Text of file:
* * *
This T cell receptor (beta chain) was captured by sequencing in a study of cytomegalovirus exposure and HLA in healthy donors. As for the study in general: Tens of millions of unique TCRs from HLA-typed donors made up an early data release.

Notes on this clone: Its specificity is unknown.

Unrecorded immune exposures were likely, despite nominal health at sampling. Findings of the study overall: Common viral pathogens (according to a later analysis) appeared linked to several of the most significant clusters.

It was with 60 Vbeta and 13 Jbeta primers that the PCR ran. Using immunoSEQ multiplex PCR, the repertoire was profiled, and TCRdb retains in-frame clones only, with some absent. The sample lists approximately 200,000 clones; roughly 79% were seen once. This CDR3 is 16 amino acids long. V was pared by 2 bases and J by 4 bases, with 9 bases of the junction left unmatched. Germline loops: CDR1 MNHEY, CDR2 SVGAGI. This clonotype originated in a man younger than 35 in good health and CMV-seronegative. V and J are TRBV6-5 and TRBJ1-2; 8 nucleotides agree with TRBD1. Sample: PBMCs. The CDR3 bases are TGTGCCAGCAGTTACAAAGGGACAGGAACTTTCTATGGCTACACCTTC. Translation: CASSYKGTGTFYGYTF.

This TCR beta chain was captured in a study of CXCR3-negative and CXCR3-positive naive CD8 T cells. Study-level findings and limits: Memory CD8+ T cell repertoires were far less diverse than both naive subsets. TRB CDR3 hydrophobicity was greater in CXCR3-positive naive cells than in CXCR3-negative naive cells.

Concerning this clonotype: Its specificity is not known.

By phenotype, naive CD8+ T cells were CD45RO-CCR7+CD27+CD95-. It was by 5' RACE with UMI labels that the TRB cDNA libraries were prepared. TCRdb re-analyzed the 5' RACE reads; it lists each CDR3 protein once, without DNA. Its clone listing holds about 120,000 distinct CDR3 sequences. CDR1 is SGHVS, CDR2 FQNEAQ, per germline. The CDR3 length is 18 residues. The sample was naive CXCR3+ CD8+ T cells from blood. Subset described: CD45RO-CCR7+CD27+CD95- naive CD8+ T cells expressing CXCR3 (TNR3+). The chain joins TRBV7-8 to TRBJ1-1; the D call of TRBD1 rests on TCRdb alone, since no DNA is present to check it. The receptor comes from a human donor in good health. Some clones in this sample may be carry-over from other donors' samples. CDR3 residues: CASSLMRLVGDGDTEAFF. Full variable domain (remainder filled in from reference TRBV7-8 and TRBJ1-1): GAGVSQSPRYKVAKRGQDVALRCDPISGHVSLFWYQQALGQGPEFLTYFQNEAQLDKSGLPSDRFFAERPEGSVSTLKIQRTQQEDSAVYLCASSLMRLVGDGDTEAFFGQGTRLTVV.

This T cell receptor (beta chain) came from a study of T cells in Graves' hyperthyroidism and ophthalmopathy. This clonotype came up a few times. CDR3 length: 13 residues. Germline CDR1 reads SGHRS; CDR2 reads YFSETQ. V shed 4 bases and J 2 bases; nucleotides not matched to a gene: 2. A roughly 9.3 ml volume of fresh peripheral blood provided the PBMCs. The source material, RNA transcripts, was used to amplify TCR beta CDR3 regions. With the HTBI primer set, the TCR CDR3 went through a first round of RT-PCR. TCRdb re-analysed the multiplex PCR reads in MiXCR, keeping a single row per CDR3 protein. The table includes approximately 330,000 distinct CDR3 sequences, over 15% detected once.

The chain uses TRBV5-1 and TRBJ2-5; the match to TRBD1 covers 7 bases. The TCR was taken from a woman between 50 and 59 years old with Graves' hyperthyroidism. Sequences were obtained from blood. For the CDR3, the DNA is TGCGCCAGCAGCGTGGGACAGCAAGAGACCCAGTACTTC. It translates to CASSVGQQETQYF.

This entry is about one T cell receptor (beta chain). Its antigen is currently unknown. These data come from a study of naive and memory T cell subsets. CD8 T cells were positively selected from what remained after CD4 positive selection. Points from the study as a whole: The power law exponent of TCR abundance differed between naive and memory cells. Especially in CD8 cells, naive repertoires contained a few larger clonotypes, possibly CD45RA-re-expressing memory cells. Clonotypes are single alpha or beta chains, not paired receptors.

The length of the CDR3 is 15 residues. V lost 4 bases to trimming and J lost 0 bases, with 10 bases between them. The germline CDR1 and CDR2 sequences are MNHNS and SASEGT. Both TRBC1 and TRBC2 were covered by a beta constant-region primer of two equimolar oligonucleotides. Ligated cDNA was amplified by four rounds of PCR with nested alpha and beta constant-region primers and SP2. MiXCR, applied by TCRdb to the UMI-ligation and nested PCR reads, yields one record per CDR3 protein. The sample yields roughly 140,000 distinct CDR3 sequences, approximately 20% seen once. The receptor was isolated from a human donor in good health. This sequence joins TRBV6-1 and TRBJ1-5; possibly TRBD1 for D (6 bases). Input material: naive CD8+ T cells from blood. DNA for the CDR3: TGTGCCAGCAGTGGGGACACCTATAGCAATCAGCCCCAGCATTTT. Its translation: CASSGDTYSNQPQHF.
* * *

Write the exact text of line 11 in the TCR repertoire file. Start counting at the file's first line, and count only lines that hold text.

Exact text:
The length of the CDR3 is 15 residues. V lost 4 bases to trimming and J lost 0 bases, with 10 bases between them. The germline CDR1 and CDR2 sequences are MNHNS and SASEGT. Both TRBC1 and TRBC2 were covered by a beta constant-region primer of two equimolar oligonucleotides. Ligated cDNA was amplified by four rounds of PCR with nested alpha and beta constant-region primers and SP2. MiXCR, applied by TCRdb to the UMI-ligation and nested PCR reads, yields one record per CDR3 protein. The sample yields roughly 140,000 distinct CDR3 sequences, approximately 20% seen once. The receptor was isolated from a human donor in good health. This sequence joins TRBV6-1 and TRBJ1-5; possibly TRBD1 for D (6 bases). Input material: naive CD8+ T cells from blood. DNA for the CDR3: TGTGCCAGCAGTGGGGACACCTATAGCAATCAGCCCCAGCATTTT. Its translation: CASSGDTYSNQPQHF.